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        That I should admire and respect him was inevitable from our close association; and for the watchful, brotherly care he gave me through the long and weary months of a painful and desperate illness I owe the grateful tribute of friendship. Abraham Jacobi, the Nestor of American Medicine, as I write this page, full of years and of honors well deserved, then as now and for ever famous, was always in attendance. And there, too, was his gifted wife, Dr. Mary Putnam Jacobi, whose knowledge of pathology was so thorough, whose range of the literature was so wide, and whose criticism was so keen, fearless, and just that in our discussions we felt it prudent to shun the field of speculation and to walk strictly in the path of demonstrated facts. Of this group also was my fellow-student at college and soon thereafter my teacher in advanced pathology, William H. Welch, whose transcendent genius for research has made him facile princeps among American pathologists. When my increasing labors pressed me so for time that I could no longer work in his laboratory, I equipped my own in my office, and two evenings of each week this enthusiastic and generous friend came to help me in the efforts to keep in touch with the latest developments in the science in which he was master. Louis Elsberg and John H. Ripley, both justly renowned, were among this group, as was L. Emmet Holt, the eminent pediatrist of the present date.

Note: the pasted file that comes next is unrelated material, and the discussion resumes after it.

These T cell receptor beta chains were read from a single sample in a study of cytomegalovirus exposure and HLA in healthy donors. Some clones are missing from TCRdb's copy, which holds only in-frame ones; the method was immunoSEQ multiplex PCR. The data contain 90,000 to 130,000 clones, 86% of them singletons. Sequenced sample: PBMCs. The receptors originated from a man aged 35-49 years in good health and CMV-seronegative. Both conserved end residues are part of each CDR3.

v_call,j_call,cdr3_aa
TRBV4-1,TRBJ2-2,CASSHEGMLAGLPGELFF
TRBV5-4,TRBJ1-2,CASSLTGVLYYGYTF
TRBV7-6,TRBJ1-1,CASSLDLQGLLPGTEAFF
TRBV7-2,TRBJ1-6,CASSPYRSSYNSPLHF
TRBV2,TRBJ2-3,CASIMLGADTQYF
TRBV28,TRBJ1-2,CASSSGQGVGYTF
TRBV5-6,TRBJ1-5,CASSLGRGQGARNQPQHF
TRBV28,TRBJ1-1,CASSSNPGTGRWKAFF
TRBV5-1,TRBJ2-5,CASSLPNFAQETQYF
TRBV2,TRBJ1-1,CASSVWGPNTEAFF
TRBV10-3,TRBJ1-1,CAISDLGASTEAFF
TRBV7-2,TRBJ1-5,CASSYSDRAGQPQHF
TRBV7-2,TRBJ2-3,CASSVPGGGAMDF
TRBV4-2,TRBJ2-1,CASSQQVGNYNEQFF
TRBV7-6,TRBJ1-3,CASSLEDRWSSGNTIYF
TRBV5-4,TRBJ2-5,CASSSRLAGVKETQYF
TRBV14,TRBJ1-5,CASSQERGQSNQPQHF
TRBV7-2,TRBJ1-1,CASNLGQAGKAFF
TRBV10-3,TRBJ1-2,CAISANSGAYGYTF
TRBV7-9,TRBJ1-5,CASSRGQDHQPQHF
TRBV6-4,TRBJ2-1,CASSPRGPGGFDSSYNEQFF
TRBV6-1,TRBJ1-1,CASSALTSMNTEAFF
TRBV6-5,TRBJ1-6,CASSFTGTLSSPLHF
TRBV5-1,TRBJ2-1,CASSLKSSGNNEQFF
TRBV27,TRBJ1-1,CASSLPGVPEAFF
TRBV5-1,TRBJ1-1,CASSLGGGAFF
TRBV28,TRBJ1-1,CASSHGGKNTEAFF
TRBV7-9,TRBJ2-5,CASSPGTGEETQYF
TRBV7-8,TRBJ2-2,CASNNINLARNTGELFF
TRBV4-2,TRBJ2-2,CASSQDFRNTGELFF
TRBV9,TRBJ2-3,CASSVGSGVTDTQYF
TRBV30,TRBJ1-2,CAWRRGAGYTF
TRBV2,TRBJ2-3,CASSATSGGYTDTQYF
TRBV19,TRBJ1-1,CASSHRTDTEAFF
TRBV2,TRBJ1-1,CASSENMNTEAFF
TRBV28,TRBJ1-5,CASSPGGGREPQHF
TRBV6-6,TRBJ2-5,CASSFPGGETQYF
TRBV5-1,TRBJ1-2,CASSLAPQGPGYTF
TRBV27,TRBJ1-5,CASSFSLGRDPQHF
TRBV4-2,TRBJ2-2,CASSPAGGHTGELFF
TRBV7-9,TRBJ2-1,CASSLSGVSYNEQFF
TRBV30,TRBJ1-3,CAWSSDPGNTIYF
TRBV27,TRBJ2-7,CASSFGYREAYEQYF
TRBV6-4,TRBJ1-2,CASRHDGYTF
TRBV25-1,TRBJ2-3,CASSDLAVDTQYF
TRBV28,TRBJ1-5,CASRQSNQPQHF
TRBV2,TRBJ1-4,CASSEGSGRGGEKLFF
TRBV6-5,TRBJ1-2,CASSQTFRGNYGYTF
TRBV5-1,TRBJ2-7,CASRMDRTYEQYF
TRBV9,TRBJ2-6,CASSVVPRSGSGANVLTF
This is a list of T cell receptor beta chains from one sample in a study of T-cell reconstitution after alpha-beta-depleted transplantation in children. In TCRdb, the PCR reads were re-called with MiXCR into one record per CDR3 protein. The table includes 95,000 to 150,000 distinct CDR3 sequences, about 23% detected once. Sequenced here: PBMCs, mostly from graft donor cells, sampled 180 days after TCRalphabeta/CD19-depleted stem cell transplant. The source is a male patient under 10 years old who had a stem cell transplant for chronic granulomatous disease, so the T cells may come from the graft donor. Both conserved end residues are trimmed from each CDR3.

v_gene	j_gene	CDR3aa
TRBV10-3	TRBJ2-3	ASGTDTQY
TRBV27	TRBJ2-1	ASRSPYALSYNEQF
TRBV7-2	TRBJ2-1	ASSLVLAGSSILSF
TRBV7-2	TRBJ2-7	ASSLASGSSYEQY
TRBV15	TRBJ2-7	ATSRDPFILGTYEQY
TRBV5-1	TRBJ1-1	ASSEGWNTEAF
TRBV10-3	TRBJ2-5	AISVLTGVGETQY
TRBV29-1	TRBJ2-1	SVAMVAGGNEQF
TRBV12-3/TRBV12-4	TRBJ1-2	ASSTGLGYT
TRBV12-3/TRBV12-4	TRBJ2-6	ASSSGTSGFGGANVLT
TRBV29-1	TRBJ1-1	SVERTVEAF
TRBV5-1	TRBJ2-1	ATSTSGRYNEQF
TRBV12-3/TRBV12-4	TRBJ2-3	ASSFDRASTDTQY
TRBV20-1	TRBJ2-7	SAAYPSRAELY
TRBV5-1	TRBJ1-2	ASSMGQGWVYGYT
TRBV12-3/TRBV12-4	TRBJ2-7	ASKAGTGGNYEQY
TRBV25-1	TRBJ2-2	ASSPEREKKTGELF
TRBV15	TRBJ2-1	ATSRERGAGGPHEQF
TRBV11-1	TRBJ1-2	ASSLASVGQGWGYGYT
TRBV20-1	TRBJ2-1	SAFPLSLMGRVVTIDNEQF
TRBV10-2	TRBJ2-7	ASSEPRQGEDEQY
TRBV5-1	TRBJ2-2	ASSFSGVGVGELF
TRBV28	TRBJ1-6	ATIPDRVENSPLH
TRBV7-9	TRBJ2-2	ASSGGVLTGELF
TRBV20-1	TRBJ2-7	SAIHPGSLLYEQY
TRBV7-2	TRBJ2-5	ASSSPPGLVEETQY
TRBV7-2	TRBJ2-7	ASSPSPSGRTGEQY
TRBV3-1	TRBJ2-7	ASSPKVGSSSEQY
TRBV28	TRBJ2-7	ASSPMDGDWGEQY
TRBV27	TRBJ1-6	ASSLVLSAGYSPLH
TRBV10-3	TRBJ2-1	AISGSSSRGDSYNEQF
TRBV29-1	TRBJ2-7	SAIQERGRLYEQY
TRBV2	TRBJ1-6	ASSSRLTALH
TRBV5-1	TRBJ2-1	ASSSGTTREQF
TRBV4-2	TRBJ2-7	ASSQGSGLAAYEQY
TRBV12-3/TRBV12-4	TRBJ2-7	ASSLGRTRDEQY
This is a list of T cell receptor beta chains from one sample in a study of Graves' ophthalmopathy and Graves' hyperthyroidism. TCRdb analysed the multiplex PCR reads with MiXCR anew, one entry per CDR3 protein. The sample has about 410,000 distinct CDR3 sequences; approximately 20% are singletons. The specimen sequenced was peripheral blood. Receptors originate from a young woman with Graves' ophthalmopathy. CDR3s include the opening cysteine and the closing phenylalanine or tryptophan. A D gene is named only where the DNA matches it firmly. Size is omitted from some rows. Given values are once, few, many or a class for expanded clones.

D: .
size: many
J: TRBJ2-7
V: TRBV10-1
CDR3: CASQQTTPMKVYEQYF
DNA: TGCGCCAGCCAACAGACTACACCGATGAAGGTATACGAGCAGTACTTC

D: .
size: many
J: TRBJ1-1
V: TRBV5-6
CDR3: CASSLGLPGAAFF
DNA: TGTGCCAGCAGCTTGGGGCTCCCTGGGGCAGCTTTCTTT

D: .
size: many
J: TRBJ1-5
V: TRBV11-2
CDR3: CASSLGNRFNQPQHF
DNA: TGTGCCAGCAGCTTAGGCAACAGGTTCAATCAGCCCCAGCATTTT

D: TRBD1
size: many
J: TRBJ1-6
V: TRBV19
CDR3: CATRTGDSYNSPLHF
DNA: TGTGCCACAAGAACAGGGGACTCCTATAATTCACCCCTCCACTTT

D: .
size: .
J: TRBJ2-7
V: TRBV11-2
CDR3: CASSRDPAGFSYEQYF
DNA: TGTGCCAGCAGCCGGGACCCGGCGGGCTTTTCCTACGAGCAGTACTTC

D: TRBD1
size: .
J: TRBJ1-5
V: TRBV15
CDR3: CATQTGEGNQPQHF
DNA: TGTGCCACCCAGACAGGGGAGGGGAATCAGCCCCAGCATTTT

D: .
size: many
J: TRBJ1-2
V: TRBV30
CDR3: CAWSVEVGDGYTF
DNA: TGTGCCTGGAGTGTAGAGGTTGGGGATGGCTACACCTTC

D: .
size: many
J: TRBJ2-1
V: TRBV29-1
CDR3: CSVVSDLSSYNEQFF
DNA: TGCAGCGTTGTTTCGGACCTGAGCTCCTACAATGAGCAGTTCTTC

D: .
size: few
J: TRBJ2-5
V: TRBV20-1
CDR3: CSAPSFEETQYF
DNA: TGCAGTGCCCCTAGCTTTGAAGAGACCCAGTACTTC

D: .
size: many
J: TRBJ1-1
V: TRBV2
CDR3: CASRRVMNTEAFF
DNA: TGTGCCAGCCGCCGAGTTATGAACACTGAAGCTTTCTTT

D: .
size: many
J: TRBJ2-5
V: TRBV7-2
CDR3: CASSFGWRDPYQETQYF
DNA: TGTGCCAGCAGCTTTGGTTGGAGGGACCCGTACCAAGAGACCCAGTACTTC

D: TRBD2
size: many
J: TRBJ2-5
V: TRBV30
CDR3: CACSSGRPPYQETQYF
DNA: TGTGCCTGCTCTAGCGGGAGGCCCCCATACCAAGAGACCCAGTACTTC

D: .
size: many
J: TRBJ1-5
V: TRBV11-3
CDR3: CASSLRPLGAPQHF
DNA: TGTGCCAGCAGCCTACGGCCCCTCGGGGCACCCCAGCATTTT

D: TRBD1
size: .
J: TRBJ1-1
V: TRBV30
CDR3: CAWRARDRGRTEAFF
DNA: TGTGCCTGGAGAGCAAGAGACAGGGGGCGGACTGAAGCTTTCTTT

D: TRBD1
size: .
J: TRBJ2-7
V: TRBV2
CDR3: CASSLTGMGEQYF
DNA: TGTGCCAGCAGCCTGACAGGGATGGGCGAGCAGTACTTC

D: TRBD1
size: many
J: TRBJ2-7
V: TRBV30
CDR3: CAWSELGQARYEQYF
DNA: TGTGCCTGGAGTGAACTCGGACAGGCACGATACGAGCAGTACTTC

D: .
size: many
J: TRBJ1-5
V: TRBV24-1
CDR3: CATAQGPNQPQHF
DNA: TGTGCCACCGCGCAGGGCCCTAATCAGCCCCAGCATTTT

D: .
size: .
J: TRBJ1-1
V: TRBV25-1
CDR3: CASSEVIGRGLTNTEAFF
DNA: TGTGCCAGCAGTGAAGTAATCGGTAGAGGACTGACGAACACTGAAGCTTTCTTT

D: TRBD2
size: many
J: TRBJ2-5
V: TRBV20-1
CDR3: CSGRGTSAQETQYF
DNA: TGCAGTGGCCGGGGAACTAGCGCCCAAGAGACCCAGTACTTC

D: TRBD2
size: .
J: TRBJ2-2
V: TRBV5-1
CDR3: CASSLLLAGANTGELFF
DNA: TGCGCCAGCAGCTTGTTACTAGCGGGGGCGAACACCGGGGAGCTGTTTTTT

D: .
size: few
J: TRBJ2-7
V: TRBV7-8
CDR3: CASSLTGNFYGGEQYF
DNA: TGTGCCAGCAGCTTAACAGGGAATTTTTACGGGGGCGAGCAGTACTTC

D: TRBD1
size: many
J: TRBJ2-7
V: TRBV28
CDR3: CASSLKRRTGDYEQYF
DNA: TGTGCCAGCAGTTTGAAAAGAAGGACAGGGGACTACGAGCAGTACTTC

Soon after my return from Europe in 1878 the frightful epidemic of yellow fever broke out in Memphis, causing panic and flight for all who could escape, and anxiety, suffering, or death for those who could not run away, or who, like the doctors of that city, remained at their posts. Thinking it our duty to offer our services to our own afflicted people, my old Confederate comrade, Dr. William M. Polk,

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and I telegraphed to Dr. John H. Erskine that we would go to Memphis if he thought we could be made useful. To our great relief, Dr. Erskine, who had been a medical director in the Army of Tennessee, replied: "Don't come. You would be down with fever in two weeks, and would add to our anxieties." He died of the fever in this epidemic.

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        THERE is an old adage that a man who is "Jack of all trades is good at none." I had been brought up with the idea that a boy and man should learn something of any and every trade, if it were practicable, and by the time I went to college I was fairly expert with the tools and implements, and at home with the handy experiences which were part of the life of a pioneer agricultural community. When in 1874 I tacked my sign to the door of 226 Fifth Avenue as a surgeon of the metropolis, in the center of rich and fashionable New York City (for the old Fifth Avenue Hotel, at Twenty-third and Twenty-fourth streets and Broadway, and the famous Hotel Brunswick, at Twenty-sixth Street and Fifth Avenue, were just across the street from my office), I had hoped and believed that henceforth until I could sit down quietly as an old man and write my "Occupations of a Retired Life" my lines were cast for naught but surgery. I had been Jack of many trades, and now I was trying to be good at least at one. I had been farmer and woodsman, soldier for three years, superintendent of a large cotton plantation, cattle-buyer, medical student for two years, and pilot for the same length of time on a steamboat in the White River country of Arkansas, contracted for and built